J.M. 'Mel' Edelstein was on the board of Jargon Society. He was head librarian at the National Gallery of Art, and later a bibliographer and curator at the Getty Museum. He was a voracious collector of small press books and art books and a scholar of incredibly wide ranging interests. He wrote the definitive studies of the poet Wallace Stevens and was instrumental in building the Getty's collection of Italian Renaissance and Baroque festival books.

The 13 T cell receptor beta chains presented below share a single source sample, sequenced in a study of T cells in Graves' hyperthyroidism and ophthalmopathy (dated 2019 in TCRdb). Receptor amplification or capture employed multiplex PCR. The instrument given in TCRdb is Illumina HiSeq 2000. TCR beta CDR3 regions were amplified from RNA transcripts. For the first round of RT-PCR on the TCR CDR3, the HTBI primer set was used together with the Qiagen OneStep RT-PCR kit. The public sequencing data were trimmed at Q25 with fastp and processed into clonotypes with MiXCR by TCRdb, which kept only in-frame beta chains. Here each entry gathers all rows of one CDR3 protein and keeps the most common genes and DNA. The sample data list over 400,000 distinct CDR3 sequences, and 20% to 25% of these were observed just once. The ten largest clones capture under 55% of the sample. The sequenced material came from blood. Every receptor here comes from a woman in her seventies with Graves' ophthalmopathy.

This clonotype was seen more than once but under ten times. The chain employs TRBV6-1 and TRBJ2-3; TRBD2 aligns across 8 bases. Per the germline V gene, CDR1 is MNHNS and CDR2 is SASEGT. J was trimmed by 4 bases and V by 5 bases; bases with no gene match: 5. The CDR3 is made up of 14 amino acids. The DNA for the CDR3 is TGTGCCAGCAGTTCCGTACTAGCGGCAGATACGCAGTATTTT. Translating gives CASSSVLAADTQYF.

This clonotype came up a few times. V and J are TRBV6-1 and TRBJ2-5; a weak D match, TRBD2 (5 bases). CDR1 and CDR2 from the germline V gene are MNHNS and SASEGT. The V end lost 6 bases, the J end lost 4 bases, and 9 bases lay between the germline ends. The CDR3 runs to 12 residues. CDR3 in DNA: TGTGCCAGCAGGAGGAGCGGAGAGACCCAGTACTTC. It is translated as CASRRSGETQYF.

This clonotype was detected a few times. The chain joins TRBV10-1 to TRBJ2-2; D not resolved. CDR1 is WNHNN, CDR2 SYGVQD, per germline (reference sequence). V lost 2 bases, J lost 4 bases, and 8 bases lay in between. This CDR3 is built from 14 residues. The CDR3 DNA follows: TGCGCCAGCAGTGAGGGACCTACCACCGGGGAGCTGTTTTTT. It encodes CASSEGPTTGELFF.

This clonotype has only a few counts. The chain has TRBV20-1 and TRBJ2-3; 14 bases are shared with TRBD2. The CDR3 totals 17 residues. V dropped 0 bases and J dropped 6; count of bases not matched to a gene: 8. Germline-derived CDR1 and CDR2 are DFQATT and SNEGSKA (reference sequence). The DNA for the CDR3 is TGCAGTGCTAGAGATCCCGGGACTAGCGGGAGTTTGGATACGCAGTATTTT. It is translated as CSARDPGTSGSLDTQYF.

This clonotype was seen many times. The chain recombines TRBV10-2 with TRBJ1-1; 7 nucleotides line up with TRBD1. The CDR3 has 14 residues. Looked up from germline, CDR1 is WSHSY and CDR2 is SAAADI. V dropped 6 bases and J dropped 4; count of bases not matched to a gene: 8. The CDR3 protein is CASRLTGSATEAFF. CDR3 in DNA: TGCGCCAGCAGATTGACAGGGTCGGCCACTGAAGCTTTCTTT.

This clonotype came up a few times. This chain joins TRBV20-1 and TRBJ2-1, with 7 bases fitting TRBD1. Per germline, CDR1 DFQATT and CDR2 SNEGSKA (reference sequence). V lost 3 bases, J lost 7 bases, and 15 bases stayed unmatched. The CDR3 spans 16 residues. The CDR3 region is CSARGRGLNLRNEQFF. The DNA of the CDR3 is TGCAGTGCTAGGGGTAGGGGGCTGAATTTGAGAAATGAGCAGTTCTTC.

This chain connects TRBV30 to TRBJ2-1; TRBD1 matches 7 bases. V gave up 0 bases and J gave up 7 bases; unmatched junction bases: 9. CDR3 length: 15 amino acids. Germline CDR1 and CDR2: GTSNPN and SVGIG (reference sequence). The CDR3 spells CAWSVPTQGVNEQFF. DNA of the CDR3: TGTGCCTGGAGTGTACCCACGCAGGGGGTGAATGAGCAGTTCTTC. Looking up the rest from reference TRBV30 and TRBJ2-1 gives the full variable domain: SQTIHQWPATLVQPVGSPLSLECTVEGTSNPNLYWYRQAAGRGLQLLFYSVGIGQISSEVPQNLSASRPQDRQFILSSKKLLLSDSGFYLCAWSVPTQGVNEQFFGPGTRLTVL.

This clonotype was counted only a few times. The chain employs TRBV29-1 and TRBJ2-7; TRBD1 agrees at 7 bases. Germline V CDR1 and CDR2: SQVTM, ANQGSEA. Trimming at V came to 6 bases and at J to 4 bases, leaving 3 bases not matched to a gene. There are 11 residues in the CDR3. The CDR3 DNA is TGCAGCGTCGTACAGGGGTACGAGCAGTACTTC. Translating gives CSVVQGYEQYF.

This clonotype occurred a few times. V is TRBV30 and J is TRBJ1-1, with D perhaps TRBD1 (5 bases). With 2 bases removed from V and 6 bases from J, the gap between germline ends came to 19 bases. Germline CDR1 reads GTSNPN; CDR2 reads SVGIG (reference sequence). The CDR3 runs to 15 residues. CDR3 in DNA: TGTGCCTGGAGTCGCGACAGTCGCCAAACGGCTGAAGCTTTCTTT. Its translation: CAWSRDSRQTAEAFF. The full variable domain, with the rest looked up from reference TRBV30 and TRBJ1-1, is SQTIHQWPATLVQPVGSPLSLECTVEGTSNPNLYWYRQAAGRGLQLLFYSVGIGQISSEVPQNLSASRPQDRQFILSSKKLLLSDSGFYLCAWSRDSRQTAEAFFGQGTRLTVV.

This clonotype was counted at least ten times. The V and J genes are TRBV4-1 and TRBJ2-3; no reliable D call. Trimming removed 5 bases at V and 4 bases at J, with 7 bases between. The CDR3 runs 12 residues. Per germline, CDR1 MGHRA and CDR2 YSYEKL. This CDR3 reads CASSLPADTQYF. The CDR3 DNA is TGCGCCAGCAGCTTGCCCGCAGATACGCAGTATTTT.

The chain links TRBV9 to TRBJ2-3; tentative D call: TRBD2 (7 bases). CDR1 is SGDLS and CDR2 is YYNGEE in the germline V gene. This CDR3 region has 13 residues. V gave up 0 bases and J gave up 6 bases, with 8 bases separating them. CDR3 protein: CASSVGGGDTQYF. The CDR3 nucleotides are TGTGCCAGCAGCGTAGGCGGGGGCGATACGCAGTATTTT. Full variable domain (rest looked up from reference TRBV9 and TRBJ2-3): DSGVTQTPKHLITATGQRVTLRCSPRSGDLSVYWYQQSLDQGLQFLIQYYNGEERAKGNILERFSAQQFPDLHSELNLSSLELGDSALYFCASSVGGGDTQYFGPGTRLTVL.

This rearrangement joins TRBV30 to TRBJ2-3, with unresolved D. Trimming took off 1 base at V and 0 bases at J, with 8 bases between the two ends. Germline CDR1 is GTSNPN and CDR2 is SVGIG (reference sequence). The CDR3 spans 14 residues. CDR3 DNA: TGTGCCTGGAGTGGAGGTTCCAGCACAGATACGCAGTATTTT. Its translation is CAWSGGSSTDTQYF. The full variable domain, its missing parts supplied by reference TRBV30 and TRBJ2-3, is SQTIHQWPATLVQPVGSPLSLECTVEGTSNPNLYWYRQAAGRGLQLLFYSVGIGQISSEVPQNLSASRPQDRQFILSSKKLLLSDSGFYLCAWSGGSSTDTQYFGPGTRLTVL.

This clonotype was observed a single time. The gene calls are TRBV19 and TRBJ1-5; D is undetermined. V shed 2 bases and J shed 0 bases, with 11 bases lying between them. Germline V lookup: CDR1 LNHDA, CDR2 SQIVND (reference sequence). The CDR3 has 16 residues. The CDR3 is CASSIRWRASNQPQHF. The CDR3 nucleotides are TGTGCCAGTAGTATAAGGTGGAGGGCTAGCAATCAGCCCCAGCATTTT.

"Improvising, thriving on accident and surprise, Klein turned out raw, kinetic, and utterly original photographs--each one a gut reaction to the energy of the urban street, writes Vince Aletti in Roth, et. al., The Book of 101 Books: Seminal Photographic Books of the Twentieth Century. Picking up on the same theme Martin Parr and Gerry Badger write that the "book's internal rhythm contains as many cadences, breaks and unexpected flights of fancy as a Sonny Rollins sax solo" [The Photobook: A History, Vol. 1). Aletti goes on to say that "...Between [its] covers, rules were being broken. No two pages were alike: full-bleed images were followed by white-bordered pictures set on black pages; a stack of small photos was set next to a shot so big it straddled the gutter; one spread looked like a scrapbook, another like a checkerboard. A long, narrow insert that looked like a supermarket handout contained rambling captions peppered with bra ads, tabloid headlines, a Mad magazine cover, a can of spaghetti. It was cheesy, delirious, pure Pop art. Klein went on to make similarly splashy books on Rome (1958-59), Tokyo (1964), and Moscow (1964), as well as the inevitable films, but New York remains matchless, a time bomb that's never been defused."